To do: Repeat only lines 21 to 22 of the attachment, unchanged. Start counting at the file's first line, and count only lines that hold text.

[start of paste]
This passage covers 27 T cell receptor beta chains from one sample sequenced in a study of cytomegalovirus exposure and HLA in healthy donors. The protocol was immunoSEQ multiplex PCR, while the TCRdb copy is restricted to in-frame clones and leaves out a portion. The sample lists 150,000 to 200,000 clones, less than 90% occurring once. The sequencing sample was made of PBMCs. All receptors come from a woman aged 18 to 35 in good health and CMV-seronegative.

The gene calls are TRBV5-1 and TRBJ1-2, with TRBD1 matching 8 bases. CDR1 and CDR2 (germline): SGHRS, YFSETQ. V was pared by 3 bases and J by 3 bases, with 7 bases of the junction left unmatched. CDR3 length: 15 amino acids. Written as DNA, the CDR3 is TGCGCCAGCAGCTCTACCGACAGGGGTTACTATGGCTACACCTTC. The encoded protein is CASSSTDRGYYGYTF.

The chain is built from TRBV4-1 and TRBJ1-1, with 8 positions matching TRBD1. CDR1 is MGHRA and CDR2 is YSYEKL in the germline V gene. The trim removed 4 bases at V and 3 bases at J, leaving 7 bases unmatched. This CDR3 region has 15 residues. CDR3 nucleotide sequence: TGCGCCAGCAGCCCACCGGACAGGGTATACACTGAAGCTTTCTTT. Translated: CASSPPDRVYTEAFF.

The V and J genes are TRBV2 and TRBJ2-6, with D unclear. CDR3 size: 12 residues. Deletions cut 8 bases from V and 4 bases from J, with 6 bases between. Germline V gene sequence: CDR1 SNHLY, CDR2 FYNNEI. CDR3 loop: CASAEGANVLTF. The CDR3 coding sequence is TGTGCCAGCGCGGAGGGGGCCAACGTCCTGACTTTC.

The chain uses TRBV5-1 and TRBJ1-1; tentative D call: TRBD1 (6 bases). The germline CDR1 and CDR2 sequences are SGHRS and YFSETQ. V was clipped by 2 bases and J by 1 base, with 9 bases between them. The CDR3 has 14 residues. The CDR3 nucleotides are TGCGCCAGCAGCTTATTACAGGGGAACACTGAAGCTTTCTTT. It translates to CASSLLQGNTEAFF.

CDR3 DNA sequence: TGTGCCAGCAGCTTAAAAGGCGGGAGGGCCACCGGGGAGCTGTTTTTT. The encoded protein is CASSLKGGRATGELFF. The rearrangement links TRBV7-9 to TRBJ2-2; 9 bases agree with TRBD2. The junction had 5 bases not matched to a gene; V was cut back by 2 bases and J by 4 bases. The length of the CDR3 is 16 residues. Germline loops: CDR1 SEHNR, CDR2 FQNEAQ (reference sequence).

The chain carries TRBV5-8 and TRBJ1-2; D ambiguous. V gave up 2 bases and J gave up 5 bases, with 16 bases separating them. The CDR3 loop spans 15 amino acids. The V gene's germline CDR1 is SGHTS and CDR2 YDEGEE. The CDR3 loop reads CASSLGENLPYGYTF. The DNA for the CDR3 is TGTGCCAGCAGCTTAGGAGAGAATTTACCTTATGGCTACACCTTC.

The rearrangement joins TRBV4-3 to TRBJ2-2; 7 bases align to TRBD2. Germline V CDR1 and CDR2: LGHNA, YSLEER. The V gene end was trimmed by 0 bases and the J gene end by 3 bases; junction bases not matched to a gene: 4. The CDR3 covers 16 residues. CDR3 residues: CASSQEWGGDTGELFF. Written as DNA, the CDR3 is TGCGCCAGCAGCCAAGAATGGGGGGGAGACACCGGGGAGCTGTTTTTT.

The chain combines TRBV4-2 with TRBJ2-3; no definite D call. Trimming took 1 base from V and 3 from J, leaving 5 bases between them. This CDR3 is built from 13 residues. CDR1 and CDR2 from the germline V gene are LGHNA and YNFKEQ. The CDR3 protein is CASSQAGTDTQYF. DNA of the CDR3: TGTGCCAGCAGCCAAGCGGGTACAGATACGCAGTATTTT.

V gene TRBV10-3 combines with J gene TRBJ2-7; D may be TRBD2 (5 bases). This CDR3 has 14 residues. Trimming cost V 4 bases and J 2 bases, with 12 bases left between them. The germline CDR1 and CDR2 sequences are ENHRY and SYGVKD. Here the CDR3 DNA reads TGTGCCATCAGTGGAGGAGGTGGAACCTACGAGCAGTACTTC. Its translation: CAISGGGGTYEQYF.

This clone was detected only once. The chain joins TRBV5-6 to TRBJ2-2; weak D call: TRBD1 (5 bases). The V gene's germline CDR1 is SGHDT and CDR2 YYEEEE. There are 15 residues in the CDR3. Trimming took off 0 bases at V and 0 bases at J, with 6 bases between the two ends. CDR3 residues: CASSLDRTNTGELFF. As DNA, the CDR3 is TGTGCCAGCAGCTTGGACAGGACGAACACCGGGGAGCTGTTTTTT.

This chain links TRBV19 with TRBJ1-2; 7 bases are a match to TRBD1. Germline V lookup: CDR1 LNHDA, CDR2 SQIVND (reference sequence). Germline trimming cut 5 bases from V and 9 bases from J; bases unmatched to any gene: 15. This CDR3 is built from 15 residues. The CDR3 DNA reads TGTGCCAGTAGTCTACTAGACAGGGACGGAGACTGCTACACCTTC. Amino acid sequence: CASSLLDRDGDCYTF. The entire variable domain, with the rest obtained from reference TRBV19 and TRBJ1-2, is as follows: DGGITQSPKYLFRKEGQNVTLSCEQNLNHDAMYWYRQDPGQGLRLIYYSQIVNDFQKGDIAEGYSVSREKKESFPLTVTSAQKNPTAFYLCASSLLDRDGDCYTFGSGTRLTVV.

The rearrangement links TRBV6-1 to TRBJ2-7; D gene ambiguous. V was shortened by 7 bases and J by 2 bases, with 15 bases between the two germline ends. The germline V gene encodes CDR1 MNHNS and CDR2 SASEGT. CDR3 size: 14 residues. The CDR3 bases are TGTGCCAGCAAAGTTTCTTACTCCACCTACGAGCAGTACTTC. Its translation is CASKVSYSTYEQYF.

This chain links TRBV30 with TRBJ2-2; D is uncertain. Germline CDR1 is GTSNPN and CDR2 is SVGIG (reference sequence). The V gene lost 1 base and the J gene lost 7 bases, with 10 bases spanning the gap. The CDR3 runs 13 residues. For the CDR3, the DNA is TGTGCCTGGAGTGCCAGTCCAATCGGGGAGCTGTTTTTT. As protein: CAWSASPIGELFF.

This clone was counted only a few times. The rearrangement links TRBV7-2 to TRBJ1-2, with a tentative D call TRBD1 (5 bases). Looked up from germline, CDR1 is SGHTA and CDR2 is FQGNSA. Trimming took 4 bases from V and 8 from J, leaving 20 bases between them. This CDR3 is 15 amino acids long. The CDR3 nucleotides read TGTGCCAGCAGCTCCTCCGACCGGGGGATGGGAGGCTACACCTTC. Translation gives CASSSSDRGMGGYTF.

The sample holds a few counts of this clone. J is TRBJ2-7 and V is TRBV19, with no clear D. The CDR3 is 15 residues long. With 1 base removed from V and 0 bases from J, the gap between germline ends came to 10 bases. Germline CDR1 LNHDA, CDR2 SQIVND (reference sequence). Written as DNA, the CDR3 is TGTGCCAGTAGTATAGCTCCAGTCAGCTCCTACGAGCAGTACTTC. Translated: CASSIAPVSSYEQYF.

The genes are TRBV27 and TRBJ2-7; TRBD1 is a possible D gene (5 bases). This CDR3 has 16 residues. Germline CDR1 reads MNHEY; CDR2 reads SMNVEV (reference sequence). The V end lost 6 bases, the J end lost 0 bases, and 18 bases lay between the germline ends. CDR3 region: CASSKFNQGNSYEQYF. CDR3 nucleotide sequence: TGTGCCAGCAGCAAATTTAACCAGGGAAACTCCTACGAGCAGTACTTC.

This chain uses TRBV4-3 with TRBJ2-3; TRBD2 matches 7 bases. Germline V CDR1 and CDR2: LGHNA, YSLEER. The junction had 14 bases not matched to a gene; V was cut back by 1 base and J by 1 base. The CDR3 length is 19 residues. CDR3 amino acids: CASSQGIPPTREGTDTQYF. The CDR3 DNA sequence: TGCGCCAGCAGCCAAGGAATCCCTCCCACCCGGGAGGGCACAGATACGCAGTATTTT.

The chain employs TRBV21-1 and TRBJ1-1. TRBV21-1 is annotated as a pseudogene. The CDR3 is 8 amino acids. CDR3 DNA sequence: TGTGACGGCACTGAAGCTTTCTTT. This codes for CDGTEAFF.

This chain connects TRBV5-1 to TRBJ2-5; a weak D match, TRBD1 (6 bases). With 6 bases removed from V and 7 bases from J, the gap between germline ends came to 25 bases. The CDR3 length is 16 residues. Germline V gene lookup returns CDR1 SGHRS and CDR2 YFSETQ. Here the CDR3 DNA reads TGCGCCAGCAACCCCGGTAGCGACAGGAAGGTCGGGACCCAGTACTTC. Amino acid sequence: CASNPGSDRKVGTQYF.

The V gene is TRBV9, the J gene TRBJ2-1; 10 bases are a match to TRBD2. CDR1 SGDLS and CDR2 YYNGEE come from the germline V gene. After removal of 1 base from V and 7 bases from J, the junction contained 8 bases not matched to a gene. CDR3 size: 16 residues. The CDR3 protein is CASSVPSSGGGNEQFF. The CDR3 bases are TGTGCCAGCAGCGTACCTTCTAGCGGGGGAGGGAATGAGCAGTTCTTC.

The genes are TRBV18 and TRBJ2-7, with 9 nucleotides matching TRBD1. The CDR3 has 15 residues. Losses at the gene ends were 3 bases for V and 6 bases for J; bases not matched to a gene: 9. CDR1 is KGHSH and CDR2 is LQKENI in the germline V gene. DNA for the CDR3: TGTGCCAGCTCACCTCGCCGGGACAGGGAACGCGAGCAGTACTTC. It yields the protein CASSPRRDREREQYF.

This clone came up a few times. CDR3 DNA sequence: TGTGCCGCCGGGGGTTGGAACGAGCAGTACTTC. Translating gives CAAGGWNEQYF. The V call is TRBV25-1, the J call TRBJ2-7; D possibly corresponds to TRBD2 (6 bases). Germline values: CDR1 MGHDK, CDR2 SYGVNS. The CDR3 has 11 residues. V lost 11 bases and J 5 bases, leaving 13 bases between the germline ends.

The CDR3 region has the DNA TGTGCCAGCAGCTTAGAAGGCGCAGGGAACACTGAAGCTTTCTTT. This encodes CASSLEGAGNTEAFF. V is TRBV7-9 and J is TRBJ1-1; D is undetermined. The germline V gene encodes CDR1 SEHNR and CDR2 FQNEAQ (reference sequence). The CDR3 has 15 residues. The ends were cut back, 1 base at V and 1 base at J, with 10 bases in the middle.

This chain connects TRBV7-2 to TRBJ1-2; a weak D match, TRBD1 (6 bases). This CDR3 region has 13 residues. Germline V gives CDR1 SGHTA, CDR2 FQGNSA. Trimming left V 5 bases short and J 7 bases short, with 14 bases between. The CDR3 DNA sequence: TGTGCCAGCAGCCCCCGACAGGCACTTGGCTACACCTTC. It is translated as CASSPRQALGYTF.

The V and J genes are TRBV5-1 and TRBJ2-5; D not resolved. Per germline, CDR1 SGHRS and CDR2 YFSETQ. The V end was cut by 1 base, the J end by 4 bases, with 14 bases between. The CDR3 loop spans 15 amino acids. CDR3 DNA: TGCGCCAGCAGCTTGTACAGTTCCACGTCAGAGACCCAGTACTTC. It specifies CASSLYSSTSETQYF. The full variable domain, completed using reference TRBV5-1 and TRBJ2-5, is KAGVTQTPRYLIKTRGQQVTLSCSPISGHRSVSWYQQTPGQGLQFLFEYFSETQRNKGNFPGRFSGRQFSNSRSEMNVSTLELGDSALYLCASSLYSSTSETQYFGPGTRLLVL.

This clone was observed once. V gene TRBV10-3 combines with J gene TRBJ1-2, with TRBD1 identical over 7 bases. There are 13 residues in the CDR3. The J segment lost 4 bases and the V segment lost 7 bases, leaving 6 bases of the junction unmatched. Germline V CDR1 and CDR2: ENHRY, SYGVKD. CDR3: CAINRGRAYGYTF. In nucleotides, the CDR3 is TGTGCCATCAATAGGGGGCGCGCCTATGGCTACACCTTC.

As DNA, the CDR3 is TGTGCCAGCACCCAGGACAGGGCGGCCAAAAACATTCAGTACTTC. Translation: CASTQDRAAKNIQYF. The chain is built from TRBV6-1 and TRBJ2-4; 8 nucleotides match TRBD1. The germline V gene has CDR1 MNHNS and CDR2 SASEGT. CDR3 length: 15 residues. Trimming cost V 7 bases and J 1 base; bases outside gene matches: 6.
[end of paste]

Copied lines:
The V gene is TRBV9, the J gene TRBJ2-1; 10 bases are a match to TRBD2. CDR1 SGDLS and CDR2 YYNGEE come from the germline V gene. After removal of 1 base from V and 7 bases from J, the junction contained 8 bases not matched to a gene. CDR3 size: 16 residues. The CDR3 protein is CASSVPSSGGGNEQFF. The CDR3 bases are TGTGCCAGCAGCGTACCTTCTAGCGGGGGAGGGAATGAGCAGTTCTTC.

The genes are TRBV18 and TRBJ2-7, with 9 nucleotides matching TRBD1. The CDR3 has 15 residues. Losses at the gene ends were 3 bases for V and 6 bases for J; bases not matched to a gene: 9. CDR1 is KGHSH and CDR2 is LQKENI in the germline V gene. DNA for the CDR3: TGTGCCAGCTCACCTCGCCGGGACAGGGAACGCGAGCAGTACTTC. It yields the protein CASSPRRDREREQYF.